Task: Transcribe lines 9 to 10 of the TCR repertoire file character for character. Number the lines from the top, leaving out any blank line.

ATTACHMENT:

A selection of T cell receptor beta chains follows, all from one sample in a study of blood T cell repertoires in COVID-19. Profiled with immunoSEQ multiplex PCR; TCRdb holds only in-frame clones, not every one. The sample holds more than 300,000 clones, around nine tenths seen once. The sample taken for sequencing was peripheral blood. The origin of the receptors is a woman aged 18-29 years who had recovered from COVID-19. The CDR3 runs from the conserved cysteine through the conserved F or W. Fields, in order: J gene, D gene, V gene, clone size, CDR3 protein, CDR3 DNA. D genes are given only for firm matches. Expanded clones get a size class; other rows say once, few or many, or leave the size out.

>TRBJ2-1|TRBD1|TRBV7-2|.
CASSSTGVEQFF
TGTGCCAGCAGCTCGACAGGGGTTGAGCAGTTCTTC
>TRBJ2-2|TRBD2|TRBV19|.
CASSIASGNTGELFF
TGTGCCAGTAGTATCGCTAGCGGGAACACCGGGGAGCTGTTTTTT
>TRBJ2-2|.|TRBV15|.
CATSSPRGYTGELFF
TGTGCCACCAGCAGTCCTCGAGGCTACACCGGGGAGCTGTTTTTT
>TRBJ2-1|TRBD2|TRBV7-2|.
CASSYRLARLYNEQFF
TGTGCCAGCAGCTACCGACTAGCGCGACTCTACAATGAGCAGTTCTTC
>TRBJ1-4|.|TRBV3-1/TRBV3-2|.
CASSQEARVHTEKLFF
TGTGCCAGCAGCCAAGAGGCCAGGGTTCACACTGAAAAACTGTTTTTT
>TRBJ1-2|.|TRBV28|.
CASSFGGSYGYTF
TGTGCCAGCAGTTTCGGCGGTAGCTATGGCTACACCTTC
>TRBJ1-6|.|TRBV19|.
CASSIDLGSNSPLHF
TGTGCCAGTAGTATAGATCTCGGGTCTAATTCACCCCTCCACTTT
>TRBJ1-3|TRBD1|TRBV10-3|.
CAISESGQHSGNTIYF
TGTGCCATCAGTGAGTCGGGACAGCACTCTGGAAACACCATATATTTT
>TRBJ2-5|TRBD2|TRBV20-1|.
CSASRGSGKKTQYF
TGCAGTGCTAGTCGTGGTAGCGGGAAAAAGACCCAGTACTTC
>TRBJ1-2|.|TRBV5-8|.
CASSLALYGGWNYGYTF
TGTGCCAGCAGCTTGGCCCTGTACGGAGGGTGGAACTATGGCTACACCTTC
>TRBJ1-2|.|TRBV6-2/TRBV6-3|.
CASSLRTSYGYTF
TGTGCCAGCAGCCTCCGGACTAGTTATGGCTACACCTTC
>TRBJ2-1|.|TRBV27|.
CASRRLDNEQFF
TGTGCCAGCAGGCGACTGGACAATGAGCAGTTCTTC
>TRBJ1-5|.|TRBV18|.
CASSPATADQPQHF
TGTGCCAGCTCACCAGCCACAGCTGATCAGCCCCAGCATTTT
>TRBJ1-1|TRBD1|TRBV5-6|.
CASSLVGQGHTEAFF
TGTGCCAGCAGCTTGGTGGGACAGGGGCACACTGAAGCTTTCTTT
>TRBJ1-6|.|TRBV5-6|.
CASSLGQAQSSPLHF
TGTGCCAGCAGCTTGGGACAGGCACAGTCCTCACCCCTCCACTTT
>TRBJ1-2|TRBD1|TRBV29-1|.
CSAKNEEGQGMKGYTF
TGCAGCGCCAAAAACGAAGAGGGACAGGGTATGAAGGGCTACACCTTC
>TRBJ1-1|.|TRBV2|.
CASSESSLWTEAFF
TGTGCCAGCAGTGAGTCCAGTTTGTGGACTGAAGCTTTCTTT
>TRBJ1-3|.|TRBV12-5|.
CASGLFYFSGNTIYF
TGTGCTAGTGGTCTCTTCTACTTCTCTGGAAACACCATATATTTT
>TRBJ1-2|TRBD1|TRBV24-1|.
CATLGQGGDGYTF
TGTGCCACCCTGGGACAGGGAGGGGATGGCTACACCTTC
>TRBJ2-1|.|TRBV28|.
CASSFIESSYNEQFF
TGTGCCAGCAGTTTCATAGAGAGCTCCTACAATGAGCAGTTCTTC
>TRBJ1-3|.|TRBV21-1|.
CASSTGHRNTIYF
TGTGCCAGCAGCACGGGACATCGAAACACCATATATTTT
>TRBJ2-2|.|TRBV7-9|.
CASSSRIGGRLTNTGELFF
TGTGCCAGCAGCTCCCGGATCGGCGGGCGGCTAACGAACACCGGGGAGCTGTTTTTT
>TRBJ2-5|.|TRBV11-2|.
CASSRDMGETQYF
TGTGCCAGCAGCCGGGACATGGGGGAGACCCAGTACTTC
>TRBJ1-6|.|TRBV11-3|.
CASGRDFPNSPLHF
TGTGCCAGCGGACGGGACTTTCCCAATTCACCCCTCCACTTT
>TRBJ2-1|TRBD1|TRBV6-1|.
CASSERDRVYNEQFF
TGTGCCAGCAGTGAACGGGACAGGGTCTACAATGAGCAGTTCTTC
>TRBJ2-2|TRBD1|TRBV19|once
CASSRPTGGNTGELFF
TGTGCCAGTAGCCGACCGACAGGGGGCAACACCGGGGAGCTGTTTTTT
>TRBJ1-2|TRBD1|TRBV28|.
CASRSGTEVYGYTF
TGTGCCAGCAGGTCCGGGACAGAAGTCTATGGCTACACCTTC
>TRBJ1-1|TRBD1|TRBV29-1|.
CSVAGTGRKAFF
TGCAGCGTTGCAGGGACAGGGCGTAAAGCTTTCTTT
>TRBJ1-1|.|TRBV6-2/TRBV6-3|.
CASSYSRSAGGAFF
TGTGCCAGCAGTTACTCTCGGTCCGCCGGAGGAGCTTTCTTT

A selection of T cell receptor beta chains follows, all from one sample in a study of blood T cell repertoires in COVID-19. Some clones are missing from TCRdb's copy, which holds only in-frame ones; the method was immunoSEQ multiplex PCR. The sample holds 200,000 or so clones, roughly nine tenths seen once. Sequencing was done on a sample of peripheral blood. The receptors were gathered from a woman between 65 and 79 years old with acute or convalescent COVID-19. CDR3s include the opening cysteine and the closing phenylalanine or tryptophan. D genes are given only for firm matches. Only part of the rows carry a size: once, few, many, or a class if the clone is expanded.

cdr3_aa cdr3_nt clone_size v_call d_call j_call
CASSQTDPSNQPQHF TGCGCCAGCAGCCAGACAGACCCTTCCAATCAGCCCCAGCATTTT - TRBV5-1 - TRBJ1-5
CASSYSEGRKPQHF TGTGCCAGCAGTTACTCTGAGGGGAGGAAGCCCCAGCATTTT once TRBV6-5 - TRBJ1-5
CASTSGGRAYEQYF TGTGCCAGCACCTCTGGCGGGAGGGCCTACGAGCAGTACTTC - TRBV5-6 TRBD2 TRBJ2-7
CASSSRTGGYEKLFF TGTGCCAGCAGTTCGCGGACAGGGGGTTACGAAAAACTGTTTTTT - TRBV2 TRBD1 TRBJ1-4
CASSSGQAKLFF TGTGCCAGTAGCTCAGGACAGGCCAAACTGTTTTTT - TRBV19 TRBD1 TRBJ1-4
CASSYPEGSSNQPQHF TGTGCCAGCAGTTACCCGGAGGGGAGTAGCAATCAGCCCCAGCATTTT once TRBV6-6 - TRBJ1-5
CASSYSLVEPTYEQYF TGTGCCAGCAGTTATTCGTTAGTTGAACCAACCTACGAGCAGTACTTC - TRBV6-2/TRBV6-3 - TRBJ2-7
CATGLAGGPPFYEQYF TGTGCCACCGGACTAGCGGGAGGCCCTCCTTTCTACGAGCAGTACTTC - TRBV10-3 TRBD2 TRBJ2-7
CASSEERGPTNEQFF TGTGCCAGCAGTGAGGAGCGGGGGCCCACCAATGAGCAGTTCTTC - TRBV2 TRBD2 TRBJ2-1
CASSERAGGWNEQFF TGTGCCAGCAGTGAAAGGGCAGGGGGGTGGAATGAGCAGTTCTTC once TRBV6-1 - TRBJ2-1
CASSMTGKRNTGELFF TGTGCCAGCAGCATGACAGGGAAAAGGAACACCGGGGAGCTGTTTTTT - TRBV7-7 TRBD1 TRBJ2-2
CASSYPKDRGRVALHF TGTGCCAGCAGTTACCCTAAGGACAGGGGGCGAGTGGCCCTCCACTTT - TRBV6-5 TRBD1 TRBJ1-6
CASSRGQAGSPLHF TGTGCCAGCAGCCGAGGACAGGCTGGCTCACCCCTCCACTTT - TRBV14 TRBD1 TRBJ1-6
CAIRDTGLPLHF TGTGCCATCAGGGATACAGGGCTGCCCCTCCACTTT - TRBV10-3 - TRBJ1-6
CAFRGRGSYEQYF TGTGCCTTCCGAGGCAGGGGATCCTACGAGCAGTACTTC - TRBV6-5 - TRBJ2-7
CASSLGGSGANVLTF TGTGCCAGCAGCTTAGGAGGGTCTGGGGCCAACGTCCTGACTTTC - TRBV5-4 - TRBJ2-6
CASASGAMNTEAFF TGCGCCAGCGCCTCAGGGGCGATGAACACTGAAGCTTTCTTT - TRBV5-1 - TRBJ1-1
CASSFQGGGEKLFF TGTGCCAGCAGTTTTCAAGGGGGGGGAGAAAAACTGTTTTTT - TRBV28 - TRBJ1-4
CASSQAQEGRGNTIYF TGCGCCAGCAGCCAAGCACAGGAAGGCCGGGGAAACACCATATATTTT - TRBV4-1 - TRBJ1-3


CATSSPRGYTGELFF
TGTGCCACCAGCAGTCCTCGAGGCTACACCGGGGAGCTGTTTTTT